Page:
In 2019 there are five generations in the credit marketplace and they all have unique tendencies when it comes to obtaining and repaying credit. In this two-part blog we will explore these five generations: Silent Generation, Baby Boomers, Generation X, Millennials, and Generation Z, and how to deal with each one when recovering overdue accounts. The Silent Generation and Baby Boomers will be the focus of Part I.
The Silent Generation
Preferred Communication: Telephone/Letter Mail
Willingness to Acquire Credit: Low
Banking Tendencies: In Person
Those that make up the Silent Generation were born prior to 1945 and grew up during The Great Depression and the Second World War. Considering the time period they grew up in it is not hard to understand their credit goals. The time period they grew up in shaped their values, two of which are; if they could not afford to buy something they did not buy it, and to pay back money owed quickly. Many members of this generation are on fixed incomes and The Silent Generation are at a point in their life where obtaining credit is not a priority. There are cases that arise from this where you may end up with an overdue account on someone from The Silent Generation. The question then becomes how do you collect from them?
The answer lies in long-established business practices; they want to communicate with you via telephone or in-person and conduct business at your office or shop. While many members of this generation are online a lot of them are not comfortable conducting their business there. Tried and tested methods usually work best such as the telephone, letter mail, or in person. It’s also important to remember the formal nature of the business era they were most present in as politeness and using titles of respect such as Mrs. or Mr. go a long way in serving them. Fixed incomes may limit the amount of money they can put on their overdue account, but for the most part, a member of the Silent Generation will work with you to get it paid off. They appreciate your respect and understanding.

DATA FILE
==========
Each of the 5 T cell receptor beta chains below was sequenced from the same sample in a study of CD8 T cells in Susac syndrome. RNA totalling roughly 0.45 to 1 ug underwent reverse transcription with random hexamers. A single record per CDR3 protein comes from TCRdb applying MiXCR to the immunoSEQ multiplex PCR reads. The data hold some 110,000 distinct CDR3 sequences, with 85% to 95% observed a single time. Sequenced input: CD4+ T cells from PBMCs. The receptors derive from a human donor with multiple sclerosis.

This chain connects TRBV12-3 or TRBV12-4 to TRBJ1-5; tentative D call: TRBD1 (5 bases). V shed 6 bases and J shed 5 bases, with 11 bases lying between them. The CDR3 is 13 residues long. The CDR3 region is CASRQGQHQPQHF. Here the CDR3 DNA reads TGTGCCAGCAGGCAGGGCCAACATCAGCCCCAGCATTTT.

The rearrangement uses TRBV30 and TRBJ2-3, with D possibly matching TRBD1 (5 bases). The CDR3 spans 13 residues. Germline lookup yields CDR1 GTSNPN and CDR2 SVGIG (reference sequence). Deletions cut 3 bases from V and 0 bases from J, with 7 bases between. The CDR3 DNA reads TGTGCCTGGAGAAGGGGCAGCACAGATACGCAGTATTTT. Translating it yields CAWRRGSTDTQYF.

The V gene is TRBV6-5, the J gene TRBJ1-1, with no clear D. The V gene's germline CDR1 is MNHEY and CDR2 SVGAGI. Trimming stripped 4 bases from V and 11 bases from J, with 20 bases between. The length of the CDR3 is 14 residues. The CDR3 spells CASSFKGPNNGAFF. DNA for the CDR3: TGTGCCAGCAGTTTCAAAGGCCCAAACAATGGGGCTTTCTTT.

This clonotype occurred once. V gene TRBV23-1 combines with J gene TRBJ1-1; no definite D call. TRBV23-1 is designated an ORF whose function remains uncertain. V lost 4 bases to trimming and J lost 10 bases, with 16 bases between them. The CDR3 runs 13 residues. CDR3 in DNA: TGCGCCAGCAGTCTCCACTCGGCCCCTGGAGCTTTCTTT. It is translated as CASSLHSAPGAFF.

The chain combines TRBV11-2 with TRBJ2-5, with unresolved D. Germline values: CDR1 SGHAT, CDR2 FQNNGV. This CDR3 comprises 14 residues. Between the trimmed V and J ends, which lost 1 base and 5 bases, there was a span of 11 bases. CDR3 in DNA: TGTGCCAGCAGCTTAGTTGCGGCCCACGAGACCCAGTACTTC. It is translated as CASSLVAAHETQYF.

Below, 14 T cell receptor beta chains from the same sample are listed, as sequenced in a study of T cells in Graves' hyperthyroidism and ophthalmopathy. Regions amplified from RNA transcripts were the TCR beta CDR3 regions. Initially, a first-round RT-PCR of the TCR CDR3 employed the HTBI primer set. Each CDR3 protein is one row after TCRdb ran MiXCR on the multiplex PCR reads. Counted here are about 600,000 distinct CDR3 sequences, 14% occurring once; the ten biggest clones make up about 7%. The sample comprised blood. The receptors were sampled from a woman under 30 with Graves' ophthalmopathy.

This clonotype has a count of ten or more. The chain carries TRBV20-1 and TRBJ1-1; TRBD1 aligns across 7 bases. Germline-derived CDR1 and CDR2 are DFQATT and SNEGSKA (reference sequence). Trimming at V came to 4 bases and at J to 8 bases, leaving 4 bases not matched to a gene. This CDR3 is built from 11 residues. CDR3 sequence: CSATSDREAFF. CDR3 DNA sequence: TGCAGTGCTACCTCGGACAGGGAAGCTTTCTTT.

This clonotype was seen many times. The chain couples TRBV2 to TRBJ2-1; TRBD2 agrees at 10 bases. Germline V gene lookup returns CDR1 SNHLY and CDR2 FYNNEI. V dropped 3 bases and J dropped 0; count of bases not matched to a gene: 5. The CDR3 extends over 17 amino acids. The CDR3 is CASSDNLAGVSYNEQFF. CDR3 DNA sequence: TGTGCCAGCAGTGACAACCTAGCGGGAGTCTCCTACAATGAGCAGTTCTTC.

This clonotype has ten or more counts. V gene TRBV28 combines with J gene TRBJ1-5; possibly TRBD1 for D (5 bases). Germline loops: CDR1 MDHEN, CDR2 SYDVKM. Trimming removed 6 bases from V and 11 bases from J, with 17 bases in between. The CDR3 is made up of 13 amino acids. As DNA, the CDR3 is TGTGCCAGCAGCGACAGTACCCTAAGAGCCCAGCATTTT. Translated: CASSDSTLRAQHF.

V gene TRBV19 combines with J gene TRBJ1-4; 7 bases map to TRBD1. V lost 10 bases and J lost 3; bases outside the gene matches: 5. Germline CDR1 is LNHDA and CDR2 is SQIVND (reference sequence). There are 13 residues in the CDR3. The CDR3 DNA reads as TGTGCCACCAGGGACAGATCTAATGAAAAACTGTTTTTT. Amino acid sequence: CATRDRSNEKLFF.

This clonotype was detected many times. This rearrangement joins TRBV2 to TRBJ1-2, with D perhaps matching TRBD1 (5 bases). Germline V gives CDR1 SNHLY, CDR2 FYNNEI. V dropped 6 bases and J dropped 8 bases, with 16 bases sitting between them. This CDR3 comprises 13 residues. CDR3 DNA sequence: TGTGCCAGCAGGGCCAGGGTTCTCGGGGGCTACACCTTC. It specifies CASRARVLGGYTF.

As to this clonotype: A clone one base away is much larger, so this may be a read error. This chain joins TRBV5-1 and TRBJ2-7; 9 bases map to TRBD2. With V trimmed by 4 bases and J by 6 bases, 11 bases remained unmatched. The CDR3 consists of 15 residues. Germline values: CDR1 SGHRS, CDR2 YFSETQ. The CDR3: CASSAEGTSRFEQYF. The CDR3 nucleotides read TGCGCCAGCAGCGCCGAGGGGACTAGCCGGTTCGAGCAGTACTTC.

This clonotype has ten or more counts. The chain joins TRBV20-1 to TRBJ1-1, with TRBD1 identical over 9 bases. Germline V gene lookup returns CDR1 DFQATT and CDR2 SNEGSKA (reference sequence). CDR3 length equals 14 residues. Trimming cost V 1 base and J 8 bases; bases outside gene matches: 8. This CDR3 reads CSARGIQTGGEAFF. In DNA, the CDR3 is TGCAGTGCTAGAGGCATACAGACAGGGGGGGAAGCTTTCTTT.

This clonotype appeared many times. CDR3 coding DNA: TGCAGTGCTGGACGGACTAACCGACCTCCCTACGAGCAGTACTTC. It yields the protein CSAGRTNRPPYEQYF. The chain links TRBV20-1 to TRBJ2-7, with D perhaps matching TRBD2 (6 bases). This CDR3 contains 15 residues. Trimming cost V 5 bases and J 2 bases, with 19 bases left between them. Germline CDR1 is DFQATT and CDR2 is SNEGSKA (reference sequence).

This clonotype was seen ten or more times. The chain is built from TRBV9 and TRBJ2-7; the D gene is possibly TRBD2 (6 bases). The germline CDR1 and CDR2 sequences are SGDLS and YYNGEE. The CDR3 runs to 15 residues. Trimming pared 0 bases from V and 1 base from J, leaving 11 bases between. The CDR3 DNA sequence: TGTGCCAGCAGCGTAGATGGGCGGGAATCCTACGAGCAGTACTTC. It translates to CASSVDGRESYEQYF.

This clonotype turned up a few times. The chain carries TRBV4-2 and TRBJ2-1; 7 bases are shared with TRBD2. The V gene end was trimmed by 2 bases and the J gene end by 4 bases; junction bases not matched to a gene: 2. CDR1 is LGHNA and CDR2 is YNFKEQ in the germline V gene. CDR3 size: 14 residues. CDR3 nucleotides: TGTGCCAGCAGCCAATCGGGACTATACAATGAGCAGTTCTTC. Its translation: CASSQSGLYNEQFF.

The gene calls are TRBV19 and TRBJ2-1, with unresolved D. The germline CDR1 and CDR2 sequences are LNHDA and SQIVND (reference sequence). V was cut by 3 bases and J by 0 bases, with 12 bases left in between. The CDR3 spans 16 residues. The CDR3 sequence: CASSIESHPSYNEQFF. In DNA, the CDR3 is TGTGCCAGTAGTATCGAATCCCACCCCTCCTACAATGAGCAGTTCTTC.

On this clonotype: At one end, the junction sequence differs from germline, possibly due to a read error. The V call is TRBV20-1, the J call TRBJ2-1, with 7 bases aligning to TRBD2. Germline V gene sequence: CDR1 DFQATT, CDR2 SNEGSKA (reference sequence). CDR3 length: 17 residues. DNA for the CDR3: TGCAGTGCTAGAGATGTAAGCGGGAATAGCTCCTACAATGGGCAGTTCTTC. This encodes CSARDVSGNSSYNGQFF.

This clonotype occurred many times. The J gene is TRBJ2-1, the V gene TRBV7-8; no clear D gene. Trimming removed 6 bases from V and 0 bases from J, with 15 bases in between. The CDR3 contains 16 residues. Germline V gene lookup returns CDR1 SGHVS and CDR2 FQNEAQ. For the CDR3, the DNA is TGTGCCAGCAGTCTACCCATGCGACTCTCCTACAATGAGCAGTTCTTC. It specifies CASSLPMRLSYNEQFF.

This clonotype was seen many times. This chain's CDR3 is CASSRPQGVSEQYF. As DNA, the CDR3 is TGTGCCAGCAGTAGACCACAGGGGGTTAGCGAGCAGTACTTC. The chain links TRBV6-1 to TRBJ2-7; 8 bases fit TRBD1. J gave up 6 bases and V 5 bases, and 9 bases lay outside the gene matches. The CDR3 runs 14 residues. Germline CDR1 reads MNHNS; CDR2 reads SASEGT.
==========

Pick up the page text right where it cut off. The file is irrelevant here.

Preferred Communication: Telephone/e-Mail
Willingness to Acquire Credit: Low
Banking Tendencies: More Flexible
Baby Boomers were born between 1946 and 1964 and lived through the Cold War, The 1960’s counter culture, and the emergence of the digital age. They have seen a lot. Children of The Silent Generation, share many of the same values as their parents did. This is especially true of their tendencies toward acquiring and using credit. They are also better suited to adapt to the digital market place because of their children (Generation X and Millennials). Though the biggest shake-up that Baby Boomers experienced when it comes to credit was the introduction of credit cards. Today many of them use credit cards, a sharp contrast to their parents’ generation. While they have credit cards, Boomers are entering a stage of their lives where many are transitioning into retirement and are less and less likely to be seeking credit out.
There will be occasions where you will need to collect an overdue account from a member of this generation, so what should you know? Boomers are almost a hybrid of their parents’ generation and the generation of their children in that while they share their parents’ values they also share their children’s affinity to new technology. Members of this generation are used to using both telephone and e-mail as communication methods and are more flexible in their banking needs. Like The Silent Generation, Baby Boomer’s value professionalism and respect in communication, be sure to keep this in mind when sending a letter/e-mail or making a phone call to collect an overdue account.
The Silent Generation and Baby Boomers both present unique challenges when attempting to recover an overdue account. Both value politeness and professionalism in communication, but where they differ is how they will pay. Where they differ is how they pay. Baby Boomers are more flexible and prefer options to pay an overdue account, but The Silent Generation prefers to stick to methods they know and trust: mailing cheques or by coming down to see you in person. In Part II of this blog series, we will look at the three generations that follow: Generation X, Millennials, and Generation Z.